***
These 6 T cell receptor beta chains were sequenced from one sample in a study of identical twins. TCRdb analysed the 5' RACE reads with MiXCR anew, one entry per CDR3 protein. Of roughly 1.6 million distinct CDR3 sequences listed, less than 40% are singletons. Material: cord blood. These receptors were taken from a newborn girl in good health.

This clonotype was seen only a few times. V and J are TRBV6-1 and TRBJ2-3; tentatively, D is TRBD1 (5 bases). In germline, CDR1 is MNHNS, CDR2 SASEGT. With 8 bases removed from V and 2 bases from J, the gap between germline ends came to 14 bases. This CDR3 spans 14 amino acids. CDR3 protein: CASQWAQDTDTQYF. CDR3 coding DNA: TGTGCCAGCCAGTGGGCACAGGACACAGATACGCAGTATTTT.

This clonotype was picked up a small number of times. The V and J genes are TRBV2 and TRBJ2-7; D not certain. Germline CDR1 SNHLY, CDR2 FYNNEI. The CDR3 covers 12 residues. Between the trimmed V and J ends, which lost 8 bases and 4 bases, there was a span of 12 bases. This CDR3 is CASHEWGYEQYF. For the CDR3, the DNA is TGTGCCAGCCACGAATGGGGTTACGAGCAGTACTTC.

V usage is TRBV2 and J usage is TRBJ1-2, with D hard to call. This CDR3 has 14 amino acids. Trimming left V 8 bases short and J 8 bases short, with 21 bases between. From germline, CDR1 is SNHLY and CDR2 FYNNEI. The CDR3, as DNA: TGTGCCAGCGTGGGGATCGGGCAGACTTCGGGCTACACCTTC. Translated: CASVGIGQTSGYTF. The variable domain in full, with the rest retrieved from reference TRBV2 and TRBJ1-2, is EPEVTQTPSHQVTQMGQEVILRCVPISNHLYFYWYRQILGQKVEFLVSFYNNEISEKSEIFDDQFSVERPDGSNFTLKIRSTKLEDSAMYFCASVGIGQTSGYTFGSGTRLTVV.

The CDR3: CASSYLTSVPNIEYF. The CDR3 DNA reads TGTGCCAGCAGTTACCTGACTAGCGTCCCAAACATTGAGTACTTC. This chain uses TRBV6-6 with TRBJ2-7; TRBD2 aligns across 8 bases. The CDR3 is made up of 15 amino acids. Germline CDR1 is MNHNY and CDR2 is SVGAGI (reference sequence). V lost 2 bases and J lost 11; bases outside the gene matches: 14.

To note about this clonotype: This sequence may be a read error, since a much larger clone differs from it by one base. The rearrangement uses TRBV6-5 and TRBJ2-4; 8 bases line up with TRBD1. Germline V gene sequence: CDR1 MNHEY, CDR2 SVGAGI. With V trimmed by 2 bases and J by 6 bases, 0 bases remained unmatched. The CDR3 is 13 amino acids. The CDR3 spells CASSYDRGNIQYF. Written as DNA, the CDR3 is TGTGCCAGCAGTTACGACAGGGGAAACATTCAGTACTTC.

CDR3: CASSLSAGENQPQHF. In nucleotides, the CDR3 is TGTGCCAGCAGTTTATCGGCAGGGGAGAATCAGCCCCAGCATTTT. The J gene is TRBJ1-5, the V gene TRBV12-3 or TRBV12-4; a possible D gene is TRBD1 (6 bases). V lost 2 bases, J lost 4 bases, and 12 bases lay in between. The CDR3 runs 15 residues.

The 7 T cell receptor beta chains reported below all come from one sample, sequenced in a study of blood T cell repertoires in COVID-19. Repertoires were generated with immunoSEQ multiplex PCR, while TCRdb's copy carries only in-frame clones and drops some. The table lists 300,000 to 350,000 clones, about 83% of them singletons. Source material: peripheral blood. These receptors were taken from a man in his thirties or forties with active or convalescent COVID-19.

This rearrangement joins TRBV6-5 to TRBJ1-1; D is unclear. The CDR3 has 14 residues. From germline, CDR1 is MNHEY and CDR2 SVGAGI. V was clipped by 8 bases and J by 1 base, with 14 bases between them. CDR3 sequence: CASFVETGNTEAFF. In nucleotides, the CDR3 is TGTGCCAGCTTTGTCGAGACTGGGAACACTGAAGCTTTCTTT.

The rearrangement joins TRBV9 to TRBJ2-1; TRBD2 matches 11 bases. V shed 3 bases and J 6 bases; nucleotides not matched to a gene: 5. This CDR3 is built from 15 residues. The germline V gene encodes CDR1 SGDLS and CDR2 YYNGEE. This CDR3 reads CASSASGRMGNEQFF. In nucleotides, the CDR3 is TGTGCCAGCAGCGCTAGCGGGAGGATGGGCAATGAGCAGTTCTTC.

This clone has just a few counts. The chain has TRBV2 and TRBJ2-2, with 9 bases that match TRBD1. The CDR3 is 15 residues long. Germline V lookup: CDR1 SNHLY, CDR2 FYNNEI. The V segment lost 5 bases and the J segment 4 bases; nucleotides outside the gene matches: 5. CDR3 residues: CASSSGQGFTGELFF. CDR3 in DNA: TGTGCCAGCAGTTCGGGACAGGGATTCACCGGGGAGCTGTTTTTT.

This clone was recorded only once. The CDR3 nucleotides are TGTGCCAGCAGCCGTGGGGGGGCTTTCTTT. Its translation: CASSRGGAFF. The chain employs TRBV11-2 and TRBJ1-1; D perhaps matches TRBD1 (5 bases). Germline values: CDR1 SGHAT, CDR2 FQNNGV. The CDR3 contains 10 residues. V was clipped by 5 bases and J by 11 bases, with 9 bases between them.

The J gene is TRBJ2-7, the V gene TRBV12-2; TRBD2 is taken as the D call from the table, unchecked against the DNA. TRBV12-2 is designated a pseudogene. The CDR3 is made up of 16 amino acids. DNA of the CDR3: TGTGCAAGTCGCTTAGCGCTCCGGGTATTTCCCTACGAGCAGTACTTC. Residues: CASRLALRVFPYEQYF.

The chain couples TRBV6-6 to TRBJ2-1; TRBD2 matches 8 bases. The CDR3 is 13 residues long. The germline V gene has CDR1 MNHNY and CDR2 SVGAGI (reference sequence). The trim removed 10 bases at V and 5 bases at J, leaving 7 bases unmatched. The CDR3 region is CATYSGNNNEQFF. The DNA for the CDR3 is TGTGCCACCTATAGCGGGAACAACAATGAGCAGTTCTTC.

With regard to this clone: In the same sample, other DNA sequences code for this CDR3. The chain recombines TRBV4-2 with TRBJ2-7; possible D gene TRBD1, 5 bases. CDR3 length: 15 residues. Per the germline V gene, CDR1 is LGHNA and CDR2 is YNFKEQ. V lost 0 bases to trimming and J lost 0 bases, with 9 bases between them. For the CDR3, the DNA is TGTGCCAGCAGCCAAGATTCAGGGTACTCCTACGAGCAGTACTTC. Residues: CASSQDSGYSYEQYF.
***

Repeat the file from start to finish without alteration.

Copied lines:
These 6 T cell receptor beta chains were sequenced from one sample in a study of identical twins. TCRdb analysed the 5' RACE reads with MiXCR anew, one entry per CDR3 protein. Of roughly 1.6 million distinct CDR3 sequences listed, less than 40% are singletons. Material: cord blood. These receptors were taken from a newborn girl in good health.

This clonotype was seen only a few times. V and J are TRBV6-1 and TRBJ2-3; tentatively, D is TRBD1 (5 bases). In germline, CDR1 is MNHNS, CDR2 SASEGT. With 8 bases removed from V and 2 bases from J, the gap between germline ends came to 14 bases. This CDR3 spans 14 amino acids. CDR3 protein: CASQWAQDTDTQYF. CDR3 coding DNA: TGTGCCAGCCAGTGGGCACAGGACACAGATACGCAGTATTTT.

This clonotype was picked up a small number of times. The V and J genes are TRBV2 and TRBJ2-7; D not certain. Germline CDR1 SNHLY, CDR2 FYNNEI. The CDR3 covers 12 residues. Between the trimmed V and J ends, which lost 8 bases and 4 bases, there was a span of 12 bases. This CDR3 is CASHEWGYEQYF. For the CDR3, the DNA is TGTGCCAGCCACGAATGGGGTTACGAGCAGTACTTC.

V usage is TRBV2 and J usage is TRBJ1-2, with D hard to call. This CDR3 has 14 amino acids. Trimming left V 8 bases short and J 8 bases short, with 21 bases between. From germline, CDR1 is SNHLY and CDR2 FYNNEI. The CDR3, as DNA: TGTGCCAGCGTGGGGATCGGGCAGACTTCGGGCTACACCTTC. Translated: CASVGIGQTSGYTF. The variable domain in full, with the rest retrieved from reference TRBV2 and TRBJ1-2, is EPEVTQTPSHQVTQMGQEVILRCVPISNHLYFYWYRQILGQKVEFLVSFYNNEISEKSEIFDDQFSVERPDGSNFTLKIRSTKLEDSAMYFCASVGIGQTSGYTFGSGTRLTVV.

The CDR3: CASSYLTSVPNIEYF. The CDR3 DNA reads TGTGCCAGCAGTTACCTGACTAGCGTCCCAAACATTGAGTACTTC. This chain uses TRBV6-6 with TRBJ2-7; TRBD2 aligns across 8 bases. The CDR3 is made up of 15 amino acids. Germline CDR1 is MNHNY and CDR2 is SVGAGI (reference sequence). V lost 2 bases and J lost 11; bases outside the gene matches: 14.

To note about this clonotype: This sequence may be a read error, since a much larger clone differs from it by one base. The rearrangement uses TRBV6-5 and TRBJ2-4; 8 bases line up with TRBD1. Germline V gene sequence: CDR1 MNHEY, CDR2 SVGAGI. With V trimmed by 2 bases and J by 6 bases, 0 bases remained unmatched. The CDR3 is 13 amino acids. The CDR3 spells CASSYDRGNIQYF. Written as DNA, the CDR3 is TGTGCCAGCAGTTACGACAGGGGAAACATTCAGTACTTC.

CDR3: CASSLSAGENQPQHF. In nucleotides, the CDR3 is TGTGCCAGCAGTTTATCGGCAGGGGAGAATCAGCCCCAGCATTTT. The J gene is TRBJ1-5, the V gene TRBV12-3 or TRBV12-4; a possible D gene is TRBD1 (6 bases). V lost 2 bases, J lost 4 bases, and 12 bases lay in between. The CDR3 runs 15 residues.

The 7 T cell receptor beta chains reported below all come from one sample, sequenced in a study of blood T cell repertoires in COVID-19. Repertoires were generated with immunoSEQ multiplex PCR, while TCRdb's copy carries only in-frame clones and drops some. The table lists 300,000 to 350,000 clones, about 83% of them singletons. Source material: peripheral blood. These receptors were taken from a man in his thirties or forties with active or convalescent COVID-19.

This rearrangement joins TRBV6-5 to TRBJ1-1; D is unclear. The CDR3 has 14 residues. From germline, CDR1 is MNHEY and CDR2 SVGAGI. V was clipped by 8 bases and J by 1 base, with 14 bases between them. CDR3 sequence: CASFVETGNTEAFF. In nucleotides, the CDR3 is TGTGCCAGCTTTGTCGAGACTGGGAACACTGAAGCTTTCTTT.

The rearrangement joins TRBV9 to TRBJ2-1; TRBD2 matches 11 bases. V shed 3 bases and J 6 bases; nucleotides not matched to a gene: 5. This CDR3 is built from 15 residues. The germline V gene encodes CDR1 SGDLS and CDR2 YYNGEE. This CDR3 reads CASSASGRMGNEQFF. In nucleotides, the CDR3 is TGTGCCAGCAGCGCTAGCGGGAGGATGGGCAATGAGCAGTTCTTC.

This clone has just a few counts. The chain has TRBV2 and TRBJ2-2, with 9 bases that match TRBD1. The CDR3 is 15 residues long. Germline V lookup: CDR1 SNHLY, CDR2 FYNNEI. The V segment lost 5 bases and the J segment 4 bases; nucleotides outside the gene matches: 5. CDR3 residues: CASSSGQGFTGELFF. CDR3 in DNA: TGTGCCAGCAGTTCGGGACAGGGATTCACCGGGGAGCTGTTTTTT.

This clone was recorded only once. The CDR3 nucleotides are TGTGCCAGCAGCCGTGGGGGGGCTTTCTTT. Its translation: CASSRGGAFF. The chain employs TRBV11-2 and TRBJ1-1; D perhaps matches TRBD1 (5 bases). Germline values: CDR1 SGHAT, CDR2 FQNNGV. The CDR3 contains 10 residues. V was clipped by 5 bases and J by 11 bases, with 9 bases between them.

The J gene is TRBJ2-7, the V gene TRBV12-2; TRBD2 is taken as the D call from the table, unchecked against the DNA. TRBV12-2 is designated a pseudogene. The CDR3 is made up of 16 amino acids. DNA of the CDR3: TGTGCAAGTCGCTTAGCGCTCCGGGTATTTCCCTACGAGCAGTACTTC. Residues: CASRLALRVFPYEQYF.

The chain couples TRBV6-6 to TRBJ2-1; TRBD2 matches 8 bases. The CDR3 is 13 residues long. The germline V gene has CDR1 MNHNY and CDR2 SVGAGI (reference sequence). The trim removed 10 bases at V and 5 bases at J, leaving 7 bases unmatched. The CDR3 region is CATYSGNNNEQFF. The DNA for the CDR3 is TGTGCCACCTATAGCGGGAACAACAATGAGCAGTTCTTC.

With regard to this clone: In the same sample, other DNA sequences code for this CDR3. The chain recombines TRBV4-2 with TRBJ2-7; possible D gene TRBD1, 5 bases. CDR3 length: 15 residues. Per the germline V gene, CDR1 is LGHNA and CDR2 is YNFKEQ. V lost 0 bases to trimming and J lost 0 bases, with 9 bases between them. For the CDR3, the DNA is TGTGCCAGCAGCCAAGATTCAGGGTACTCCTACGAGCAGTACTTC. Residues: CASSQDSGYSYEQYF.